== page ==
THEATRE TCU HISTORY
FORREST A. NEWLIN
Newlin was born in Emporia, Kansas, in 1938. From Kansas
State Teachers College (now Emporia State University),
he earned a BA in Theatre/Art, a BSE (secondary teaching
degree) in Speech/History, and an MS degree in Speech/Theatre.
During his undergraduate career, he served as student
body president. Later he earned a Ph.D. in Speech and
Dramatic Art from the University of Nebraska-Lincoln.
An acclaimed designer and teacher, Dr. Newlin had a
prestigious career in higher education, teaching at
such institutions as Idaho State University, Emporia
State University, Texas Tech University, University
of Nebraska-Lincoln, Southern Methodist University,
and the University of Oklahoma, before joining Texas
Christian University as Professor and Chair of the Department
of Theatre in 1993. Dr. Newlin taught hundreds of students
through his career, and trained many of the finest designers
in professional and academic theatre today; he served
as the graduate advisor for more than 25 graduate theses
He served as a Fulbright Lecturer to the National Taiwan
University and the National Institute of the Arts in
Taipei, Taiwn in 1985-86.
His professional design and management credits include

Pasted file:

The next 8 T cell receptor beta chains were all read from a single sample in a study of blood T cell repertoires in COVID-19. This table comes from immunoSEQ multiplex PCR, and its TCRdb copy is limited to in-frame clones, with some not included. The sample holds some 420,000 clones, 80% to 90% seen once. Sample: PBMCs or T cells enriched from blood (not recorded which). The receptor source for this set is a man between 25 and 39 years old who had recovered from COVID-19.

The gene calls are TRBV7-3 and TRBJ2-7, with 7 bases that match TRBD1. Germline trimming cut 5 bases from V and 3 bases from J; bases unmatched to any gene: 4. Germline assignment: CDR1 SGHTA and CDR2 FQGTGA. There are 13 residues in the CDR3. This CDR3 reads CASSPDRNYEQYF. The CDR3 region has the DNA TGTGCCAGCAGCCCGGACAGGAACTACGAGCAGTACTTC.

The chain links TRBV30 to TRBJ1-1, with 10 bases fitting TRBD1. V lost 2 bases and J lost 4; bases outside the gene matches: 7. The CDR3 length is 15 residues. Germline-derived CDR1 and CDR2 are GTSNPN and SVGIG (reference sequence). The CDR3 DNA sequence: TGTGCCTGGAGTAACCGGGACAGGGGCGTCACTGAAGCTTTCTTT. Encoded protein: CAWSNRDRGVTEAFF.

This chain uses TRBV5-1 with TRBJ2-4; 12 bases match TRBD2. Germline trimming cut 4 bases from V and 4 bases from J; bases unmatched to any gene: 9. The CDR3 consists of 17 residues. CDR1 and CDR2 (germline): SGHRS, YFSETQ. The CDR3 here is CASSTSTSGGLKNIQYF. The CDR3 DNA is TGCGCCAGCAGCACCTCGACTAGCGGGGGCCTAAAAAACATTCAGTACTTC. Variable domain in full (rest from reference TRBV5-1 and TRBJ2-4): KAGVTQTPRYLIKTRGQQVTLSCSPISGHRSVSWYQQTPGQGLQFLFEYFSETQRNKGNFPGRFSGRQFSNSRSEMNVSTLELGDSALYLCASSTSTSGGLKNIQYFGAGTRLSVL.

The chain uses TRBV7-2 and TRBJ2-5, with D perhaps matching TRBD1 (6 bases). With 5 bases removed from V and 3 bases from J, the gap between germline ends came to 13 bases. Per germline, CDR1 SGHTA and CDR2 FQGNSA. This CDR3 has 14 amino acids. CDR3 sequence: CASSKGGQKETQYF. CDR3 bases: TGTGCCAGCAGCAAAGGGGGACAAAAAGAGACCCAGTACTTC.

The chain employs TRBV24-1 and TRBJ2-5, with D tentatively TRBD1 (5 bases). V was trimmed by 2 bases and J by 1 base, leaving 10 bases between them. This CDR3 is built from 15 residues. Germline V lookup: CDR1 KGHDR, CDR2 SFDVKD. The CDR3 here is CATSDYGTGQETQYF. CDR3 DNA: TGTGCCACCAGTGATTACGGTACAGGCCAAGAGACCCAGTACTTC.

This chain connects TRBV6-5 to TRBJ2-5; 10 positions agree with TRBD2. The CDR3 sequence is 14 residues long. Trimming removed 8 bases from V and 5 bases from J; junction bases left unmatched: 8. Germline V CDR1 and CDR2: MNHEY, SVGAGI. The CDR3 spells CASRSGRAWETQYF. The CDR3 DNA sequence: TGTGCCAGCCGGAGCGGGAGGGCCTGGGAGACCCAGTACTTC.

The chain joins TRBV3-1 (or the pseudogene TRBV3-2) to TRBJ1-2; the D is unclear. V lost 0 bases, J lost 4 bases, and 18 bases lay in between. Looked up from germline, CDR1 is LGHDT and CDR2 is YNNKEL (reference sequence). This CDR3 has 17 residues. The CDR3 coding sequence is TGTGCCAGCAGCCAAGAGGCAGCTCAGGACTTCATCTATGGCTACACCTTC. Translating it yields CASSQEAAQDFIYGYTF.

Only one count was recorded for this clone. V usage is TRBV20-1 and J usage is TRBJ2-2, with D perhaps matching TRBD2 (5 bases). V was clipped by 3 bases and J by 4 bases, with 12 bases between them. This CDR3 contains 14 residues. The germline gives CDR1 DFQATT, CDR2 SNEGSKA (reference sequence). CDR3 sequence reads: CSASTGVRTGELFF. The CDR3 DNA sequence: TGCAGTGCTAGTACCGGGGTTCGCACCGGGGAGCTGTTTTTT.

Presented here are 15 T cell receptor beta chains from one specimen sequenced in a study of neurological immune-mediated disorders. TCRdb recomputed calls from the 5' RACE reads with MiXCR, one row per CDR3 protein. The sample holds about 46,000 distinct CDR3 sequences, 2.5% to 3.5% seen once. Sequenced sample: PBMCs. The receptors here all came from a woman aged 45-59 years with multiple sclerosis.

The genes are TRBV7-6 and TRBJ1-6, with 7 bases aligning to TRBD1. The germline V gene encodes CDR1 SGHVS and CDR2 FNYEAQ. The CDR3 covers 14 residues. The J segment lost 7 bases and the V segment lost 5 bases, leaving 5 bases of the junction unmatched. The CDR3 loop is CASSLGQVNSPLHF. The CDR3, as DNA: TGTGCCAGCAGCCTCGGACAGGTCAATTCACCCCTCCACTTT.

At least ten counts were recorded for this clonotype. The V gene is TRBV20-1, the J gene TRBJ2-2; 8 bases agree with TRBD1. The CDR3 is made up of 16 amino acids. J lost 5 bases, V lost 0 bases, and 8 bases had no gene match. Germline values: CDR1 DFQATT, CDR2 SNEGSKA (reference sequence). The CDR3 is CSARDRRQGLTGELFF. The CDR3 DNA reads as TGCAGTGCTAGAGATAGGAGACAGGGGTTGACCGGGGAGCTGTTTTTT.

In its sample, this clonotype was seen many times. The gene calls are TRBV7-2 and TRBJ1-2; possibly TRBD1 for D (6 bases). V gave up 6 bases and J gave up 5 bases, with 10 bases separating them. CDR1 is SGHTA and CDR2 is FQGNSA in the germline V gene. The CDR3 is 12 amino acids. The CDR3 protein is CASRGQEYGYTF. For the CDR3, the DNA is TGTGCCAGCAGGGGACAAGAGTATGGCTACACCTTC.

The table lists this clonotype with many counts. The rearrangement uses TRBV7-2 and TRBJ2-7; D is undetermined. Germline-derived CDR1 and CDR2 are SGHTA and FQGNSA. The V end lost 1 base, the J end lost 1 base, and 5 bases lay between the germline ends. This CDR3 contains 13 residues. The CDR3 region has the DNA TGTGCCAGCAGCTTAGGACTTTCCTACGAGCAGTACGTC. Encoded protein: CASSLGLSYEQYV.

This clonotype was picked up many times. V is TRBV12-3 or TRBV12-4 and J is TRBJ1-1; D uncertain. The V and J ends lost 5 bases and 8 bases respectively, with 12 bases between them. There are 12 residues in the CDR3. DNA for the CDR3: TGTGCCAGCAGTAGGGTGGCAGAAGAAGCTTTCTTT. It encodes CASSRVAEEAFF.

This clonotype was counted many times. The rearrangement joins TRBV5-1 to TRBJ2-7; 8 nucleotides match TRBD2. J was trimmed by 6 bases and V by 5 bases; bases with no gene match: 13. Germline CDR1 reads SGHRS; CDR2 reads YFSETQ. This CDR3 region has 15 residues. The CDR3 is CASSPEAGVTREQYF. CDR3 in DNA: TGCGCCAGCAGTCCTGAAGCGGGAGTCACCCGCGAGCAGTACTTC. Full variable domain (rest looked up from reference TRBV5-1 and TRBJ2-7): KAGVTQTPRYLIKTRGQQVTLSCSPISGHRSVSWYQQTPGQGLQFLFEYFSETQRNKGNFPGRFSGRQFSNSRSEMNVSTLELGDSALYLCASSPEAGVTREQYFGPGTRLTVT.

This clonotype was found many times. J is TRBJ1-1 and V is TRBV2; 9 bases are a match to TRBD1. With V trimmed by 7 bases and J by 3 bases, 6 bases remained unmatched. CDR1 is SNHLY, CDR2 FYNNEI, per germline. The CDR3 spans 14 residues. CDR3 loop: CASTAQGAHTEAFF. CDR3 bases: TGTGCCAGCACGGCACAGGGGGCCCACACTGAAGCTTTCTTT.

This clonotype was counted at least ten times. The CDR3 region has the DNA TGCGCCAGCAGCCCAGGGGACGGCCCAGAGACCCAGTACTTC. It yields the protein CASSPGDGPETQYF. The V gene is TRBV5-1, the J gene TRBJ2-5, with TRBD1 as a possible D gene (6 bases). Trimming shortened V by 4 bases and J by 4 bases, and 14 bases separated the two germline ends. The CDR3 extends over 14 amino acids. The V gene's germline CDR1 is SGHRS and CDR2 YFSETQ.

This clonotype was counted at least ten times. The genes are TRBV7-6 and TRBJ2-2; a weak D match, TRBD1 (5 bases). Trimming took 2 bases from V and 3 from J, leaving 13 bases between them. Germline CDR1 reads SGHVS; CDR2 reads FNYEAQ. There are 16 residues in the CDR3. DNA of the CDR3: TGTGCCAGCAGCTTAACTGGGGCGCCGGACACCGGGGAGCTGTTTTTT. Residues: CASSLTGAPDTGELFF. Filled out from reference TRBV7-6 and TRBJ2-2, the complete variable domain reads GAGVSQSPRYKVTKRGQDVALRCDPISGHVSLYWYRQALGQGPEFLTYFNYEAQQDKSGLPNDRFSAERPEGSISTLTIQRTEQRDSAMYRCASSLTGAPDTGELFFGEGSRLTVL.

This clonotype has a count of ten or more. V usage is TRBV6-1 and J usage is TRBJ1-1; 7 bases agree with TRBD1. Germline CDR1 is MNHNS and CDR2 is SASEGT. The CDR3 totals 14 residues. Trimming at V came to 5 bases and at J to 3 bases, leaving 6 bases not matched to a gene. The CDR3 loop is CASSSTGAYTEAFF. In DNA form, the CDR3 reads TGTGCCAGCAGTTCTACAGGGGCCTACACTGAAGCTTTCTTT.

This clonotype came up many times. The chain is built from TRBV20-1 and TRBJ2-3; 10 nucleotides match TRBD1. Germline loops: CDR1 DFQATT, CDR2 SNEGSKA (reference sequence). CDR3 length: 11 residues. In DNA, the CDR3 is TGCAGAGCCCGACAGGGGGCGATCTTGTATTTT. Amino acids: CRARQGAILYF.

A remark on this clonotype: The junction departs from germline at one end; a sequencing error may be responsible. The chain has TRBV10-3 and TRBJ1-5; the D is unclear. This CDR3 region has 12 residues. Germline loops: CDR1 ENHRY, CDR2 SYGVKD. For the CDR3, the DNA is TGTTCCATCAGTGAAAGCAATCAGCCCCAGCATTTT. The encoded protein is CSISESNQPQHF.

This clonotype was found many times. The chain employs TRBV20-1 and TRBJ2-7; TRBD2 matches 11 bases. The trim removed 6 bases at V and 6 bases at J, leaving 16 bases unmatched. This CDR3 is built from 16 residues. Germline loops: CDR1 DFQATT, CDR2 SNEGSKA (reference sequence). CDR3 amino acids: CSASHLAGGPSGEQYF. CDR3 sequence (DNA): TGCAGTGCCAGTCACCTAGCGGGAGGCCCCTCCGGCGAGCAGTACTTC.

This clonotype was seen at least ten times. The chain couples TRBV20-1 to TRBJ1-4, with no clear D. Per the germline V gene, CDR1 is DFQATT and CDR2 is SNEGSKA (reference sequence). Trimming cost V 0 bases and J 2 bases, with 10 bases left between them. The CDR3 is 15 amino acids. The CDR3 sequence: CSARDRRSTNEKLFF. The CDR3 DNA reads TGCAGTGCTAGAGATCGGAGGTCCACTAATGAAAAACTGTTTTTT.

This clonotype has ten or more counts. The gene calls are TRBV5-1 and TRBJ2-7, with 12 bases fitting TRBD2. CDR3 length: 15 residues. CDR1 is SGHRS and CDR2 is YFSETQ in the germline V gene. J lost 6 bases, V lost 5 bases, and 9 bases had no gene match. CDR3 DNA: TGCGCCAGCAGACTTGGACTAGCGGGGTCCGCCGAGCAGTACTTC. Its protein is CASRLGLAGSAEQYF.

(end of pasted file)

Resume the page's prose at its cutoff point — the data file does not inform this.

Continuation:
outstanding work for Viva Productions of New Mexico,
Music Theatre of Wichita, Chinese Cultural University,
the Greenville Avenue Theatre in Dallas, the Burt Reynolds
Dinner Theatre in Florida, and Golden Hills Theatre
in Florida where he was the scenic designer for a production
of Annie Get Your Gun, directed by Joshua Logan.
His scenography exposition “A History of the
American Film – Scenery Design” toured the
USA and Canada for three years with the 2nd Biennial
Scenography Exposition of USITT. Solo exhibitions of
his original stage designs have been given invitational
expositions at many universities, and at the USITT Texas
Design Showcase Retrospective. He presented many papers,
served on panels, and served as a speaker at SWTC, USITT,
ATA, and TETA. He served as the Chair of the USITT National
Conference in 1996, the president of SWTA, and was elected
a SWTA Fellow in 1994.
He passed away prematurely in December of 2002. His
widow, Charlene, still lives near TCU in Fort Worth,
and is active in the TCU Fine Arts Guild.
While an undergraduate at KSTC in Emporia, he earned
the lifelong nickname “Woody,” a friendly
derivative of his first name, “Forrest.”
At his memorial service at TCU, a grateful former student
claimed: “Dr. Newlin could teach a rock to draw.”